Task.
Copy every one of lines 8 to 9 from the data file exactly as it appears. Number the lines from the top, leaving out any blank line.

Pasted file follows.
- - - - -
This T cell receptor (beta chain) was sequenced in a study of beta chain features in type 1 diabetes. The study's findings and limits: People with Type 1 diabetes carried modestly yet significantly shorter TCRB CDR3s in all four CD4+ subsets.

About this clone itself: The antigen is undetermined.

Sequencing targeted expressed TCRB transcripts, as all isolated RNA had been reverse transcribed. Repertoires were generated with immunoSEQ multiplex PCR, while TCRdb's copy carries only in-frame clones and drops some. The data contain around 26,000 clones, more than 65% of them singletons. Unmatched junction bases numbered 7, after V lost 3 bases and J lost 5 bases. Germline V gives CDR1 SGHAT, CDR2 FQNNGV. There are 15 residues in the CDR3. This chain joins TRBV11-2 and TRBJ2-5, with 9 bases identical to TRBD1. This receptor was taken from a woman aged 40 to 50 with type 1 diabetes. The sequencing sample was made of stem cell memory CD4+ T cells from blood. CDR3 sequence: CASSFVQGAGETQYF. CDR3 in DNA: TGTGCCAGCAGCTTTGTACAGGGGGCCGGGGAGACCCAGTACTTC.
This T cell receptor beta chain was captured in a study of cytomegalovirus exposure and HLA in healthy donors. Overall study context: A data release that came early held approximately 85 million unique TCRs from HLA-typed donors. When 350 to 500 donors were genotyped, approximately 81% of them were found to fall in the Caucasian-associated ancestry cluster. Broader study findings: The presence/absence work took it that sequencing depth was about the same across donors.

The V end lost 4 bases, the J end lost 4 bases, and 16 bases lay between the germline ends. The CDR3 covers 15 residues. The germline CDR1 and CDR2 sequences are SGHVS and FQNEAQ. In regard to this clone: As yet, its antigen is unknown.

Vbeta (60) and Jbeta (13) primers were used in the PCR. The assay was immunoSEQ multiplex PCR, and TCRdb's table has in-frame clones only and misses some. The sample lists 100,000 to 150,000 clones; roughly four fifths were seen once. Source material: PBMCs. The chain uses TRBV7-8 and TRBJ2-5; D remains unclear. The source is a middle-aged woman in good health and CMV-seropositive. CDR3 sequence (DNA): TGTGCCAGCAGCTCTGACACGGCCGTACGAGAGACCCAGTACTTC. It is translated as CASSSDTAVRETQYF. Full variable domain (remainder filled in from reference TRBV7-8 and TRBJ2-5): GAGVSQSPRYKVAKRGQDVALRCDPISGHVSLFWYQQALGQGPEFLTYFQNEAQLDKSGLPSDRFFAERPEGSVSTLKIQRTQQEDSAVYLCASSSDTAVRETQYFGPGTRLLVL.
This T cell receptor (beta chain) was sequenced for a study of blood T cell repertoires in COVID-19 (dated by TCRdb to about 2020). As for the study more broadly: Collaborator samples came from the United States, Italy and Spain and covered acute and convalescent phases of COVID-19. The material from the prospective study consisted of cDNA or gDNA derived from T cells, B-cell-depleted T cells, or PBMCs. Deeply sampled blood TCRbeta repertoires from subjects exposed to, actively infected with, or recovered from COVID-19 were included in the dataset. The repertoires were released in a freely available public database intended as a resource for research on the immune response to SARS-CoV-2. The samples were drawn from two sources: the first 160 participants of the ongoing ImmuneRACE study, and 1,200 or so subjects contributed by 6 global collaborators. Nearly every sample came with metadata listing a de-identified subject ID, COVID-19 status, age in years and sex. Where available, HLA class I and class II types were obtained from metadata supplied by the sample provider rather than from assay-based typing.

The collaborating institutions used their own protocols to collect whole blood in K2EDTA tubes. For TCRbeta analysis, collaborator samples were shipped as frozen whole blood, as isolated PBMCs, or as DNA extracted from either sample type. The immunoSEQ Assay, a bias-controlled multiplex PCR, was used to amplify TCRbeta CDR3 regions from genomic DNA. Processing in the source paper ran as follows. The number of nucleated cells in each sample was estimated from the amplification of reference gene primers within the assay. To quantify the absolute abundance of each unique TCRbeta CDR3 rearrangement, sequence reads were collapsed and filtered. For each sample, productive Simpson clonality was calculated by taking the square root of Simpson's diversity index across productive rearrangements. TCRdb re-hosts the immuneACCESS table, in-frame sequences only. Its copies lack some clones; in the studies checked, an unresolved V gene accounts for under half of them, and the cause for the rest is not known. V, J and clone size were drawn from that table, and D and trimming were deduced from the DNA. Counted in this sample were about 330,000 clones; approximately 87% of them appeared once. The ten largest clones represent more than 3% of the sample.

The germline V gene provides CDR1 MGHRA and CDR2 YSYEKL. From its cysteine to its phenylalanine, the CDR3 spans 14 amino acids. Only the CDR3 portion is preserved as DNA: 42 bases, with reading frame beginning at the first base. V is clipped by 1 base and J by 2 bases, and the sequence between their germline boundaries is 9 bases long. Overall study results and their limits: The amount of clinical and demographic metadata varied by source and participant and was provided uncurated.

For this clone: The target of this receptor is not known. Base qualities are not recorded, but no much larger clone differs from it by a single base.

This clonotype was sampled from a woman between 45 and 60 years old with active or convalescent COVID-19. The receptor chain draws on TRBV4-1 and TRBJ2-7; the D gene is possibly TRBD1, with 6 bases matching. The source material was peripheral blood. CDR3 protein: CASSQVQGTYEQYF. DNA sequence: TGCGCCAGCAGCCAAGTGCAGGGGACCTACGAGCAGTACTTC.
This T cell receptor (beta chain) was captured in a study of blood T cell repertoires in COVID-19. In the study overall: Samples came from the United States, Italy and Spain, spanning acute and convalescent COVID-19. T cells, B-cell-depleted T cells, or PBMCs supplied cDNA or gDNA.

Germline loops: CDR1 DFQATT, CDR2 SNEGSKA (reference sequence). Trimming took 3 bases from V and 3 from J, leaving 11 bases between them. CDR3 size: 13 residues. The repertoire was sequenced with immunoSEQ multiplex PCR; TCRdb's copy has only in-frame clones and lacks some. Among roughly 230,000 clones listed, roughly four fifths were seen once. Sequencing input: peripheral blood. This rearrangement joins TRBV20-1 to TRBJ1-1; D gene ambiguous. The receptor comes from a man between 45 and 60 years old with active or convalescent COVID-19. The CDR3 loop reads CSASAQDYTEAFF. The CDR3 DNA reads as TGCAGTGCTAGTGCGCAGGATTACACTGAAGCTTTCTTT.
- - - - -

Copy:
The collaborating institutions used their own protocols to collect whole blood in K2EDTA tubes. For TCRbeta analysis, collaborator samples were shipped as frozen whole blood, as isolated PBMCs, or as DNA extracted from either sample type. The immunoSEQ Assay, a bias-controlled multiplex PCR, was used to amplify TCRbeta CDR3 regions from genomic DNA. Processing in the source paper ran as follows. The number of nucleated cells in each sample was estimated from the amplification of reference gene primers within the assay. To quantify the absolute abundance of each unique TCRbeta CDR3 rearrangement, sequence reads were collapsed and filtered. For each sample, productive Simpson clonality was calculated by taking the square root of Simpson's diversity index across productive rearrangements. TCRdb re-hosts the immuneACCESS table, in-frame sequences only. Its copies lack some clones; in the studies checked, an unresolved V gene accounts for under half of them, and the cause for the rest is not known. V, J and clone size were drawn from that table, and D and trimming were deduced from the DNA. Counted in this sample were about 330,000 clones; approximately 87% of them appeared once. The ten largest clones represent more than 3% of the sample.

The germline V gene provides CDR1 MGHRA and CDR2 YSYEKL. From its cysteine to its phenylalanine, the CDR3 spans 14 amino acids. Only the CDR3 portion is preserved as DNA: 42 bases, with reading frame beginning at the first base. V is clipped by 1 base and J by 2 bases, and the sequence between their germline boundaries is 9 bases long. Overall study results and their limits: The amount of clinical and demographic metadata varied by source and participant and was provided uncurated.